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Lame reaction to protection worries

The Children's Secretary has talked a tough game throughout the Baby Peter child protection storm, taking swift action at the outset in commissioning Lord Laming to review child protection arrangements in England.

It's good logic to halve child poverty

The fiscal stimulus, be it tax cuts or increases in government spending, has been all the rage on both sides of the Atlantic, as the boldest way to ride the recession.

The key to Ofsted's rehabilitation

Ofsted has attracted its share of flak in recent months, much of it justified. The verdict of its Annual Performance Assessment of Haringey Council in late 2007 as "good" is now notorious.

Prevention is first line of protection

Lord Laming's report on the state of child protection has injected great urgency in efforts to keep children safe from abuse and neglect. All 58 of his recommendations to improve practice through better procedures, training and lines of accountability have been accepted by the government. The spotlight is on child protection like rarely before.

Editorial: The defiance of Sharon Shoesmith

Haringey's former director of children's services has now told her side of the Baby P story. Strikingly, three months on, the ability to unequivocally say sorry still eludes Sharon Shoesmith in the interviews that surfaced last weekend.

Editorial: This cycle of hate does children no good

The outburst of vitriol towards social workers emanating from some of the media and online message boards in the wake of Baby P has been comparable in tone to the daily demonisation of young people. They don't need to be repeated here. It is the tone of hate. The Sun newspaper has whipped up a bloodthirsty witch-hunt, inciting readers to sign an online petition for all the Haringey workers involved to be sacked. It's as if identifying and punishing those culpable would somehow resolve the problem and bring closure.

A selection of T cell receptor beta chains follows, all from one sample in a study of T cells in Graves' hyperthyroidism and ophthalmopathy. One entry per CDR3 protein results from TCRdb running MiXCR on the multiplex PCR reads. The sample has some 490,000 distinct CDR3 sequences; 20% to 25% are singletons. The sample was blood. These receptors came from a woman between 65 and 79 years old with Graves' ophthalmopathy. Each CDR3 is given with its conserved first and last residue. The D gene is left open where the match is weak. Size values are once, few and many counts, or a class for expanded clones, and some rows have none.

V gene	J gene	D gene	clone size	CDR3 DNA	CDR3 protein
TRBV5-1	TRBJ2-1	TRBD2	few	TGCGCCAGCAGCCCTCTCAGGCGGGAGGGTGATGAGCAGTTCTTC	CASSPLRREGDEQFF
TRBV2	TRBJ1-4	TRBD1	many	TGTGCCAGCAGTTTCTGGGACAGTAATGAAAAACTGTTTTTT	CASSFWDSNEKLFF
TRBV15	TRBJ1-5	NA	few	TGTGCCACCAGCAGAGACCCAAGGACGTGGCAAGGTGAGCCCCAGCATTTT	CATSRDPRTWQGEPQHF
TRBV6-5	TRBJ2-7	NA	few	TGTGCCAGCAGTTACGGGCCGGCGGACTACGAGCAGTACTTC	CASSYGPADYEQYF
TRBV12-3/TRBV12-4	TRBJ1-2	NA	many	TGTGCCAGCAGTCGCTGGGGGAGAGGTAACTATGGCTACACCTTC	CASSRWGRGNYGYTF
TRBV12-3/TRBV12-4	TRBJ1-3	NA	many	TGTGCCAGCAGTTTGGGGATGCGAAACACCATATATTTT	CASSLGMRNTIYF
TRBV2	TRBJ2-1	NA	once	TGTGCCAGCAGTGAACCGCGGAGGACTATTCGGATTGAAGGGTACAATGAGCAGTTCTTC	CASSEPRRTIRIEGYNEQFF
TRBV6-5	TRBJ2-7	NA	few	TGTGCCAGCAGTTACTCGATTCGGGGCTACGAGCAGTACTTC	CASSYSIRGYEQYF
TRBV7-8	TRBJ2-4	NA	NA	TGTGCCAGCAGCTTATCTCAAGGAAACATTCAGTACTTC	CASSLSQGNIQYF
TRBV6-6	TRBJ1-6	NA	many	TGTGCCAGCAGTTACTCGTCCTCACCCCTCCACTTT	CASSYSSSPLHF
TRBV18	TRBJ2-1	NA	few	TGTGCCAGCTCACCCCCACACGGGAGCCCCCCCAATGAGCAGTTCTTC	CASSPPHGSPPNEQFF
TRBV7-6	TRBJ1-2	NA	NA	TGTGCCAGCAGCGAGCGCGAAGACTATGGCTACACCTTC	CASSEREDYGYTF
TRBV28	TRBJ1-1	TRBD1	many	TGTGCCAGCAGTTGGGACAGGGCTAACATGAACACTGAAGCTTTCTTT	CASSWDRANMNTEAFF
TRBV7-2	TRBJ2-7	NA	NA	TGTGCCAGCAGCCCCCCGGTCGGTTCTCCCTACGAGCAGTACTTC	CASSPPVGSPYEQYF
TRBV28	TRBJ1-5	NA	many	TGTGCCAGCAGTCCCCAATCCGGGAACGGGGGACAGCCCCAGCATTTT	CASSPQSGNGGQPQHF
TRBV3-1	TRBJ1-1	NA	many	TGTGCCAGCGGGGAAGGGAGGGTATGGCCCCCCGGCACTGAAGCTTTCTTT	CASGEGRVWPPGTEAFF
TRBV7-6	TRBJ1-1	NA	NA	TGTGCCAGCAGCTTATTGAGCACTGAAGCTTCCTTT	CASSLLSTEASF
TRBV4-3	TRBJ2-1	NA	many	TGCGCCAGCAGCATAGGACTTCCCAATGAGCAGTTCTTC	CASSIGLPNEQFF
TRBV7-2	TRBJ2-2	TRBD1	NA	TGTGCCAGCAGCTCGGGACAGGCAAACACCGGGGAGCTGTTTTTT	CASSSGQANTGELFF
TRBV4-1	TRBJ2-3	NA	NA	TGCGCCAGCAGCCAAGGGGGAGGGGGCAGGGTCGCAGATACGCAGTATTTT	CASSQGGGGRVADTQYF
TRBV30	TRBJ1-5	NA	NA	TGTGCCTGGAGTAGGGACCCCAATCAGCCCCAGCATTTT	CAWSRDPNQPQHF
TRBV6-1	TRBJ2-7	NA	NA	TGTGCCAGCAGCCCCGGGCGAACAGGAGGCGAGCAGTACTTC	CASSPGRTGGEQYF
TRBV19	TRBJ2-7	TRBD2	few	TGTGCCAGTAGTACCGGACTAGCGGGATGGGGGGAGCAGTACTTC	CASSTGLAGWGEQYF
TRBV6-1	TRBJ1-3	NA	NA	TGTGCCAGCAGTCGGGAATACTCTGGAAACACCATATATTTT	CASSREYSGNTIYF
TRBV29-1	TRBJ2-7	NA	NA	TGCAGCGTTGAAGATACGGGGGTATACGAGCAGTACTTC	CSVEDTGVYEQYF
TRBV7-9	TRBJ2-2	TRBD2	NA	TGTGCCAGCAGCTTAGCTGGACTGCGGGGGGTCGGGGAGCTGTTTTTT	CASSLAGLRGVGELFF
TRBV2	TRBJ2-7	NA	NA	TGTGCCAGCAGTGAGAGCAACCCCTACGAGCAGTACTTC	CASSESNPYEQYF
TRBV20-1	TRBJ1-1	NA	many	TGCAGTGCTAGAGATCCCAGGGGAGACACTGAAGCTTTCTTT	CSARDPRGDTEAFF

Tory policy still needs some improvements

There is a very real prospect that the next government will be a Conservative one. So it's encouraging that apart from the small matter of a global economic crisis, issues affecting children, young people and families took centre stage at the party's annual conference this week.

Editorial: Immigrant children remain children first

Children's rights campaigners won an important breakthrough last week with the decision that immigration officers will be subject to the same duty to ensure children's safety as other agencies (see p9). The requirement relates to Section 11 of the Children Act 2004, which is the duty to make arrangements to safeguard and promote the welfare of children. This duty, which will apply to all staff employed at the UK Border Agency (UKBA), will be incorporated in the forthcoming Immigration Bill.

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